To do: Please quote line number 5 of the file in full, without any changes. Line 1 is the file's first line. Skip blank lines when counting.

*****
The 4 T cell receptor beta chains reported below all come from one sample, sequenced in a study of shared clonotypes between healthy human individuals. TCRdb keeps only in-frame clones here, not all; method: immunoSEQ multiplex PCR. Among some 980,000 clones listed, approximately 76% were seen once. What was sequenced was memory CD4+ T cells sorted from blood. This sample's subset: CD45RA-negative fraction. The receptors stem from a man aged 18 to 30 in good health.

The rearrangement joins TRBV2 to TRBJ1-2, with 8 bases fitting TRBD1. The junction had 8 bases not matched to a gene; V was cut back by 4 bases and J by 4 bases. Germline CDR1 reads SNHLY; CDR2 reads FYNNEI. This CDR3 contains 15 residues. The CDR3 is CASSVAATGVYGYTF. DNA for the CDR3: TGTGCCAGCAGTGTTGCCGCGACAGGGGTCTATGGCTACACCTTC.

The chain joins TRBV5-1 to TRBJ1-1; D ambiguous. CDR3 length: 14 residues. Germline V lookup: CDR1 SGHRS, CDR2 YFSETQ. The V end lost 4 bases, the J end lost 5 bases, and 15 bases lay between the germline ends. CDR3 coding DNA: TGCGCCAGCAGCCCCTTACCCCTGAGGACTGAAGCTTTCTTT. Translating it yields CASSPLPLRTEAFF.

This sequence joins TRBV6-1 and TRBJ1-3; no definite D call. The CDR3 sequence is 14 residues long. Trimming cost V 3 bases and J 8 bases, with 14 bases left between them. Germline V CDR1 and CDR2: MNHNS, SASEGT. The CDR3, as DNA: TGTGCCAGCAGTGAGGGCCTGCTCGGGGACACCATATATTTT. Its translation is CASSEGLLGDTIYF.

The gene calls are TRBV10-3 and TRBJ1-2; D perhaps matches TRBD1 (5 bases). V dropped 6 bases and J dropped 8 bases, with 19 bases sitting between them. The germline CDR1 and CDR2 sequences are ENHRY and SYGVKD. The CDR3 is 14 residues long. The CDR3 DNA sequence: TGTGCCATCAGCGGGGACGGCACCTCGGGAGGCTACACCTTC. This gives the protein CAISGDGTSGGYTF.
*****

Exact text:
The gene calls are TRBV10-3 and TRBJ1-2; D perhaps matches TRBD1 (5 bases). V dropped 6 bases and J dropped 8 bases, with 19 bases sitting between them. The germline CDR1 and CDR2 sequences are ENHRY and SYGVKD. The CDR3 is 14 residues long. The CDR3 DNA sequence: TGTGCCATCAGCGGGGACGGCACCTCGGGAGGCTACACCTTC. This gives the protein CAISGDGTSGGYTF.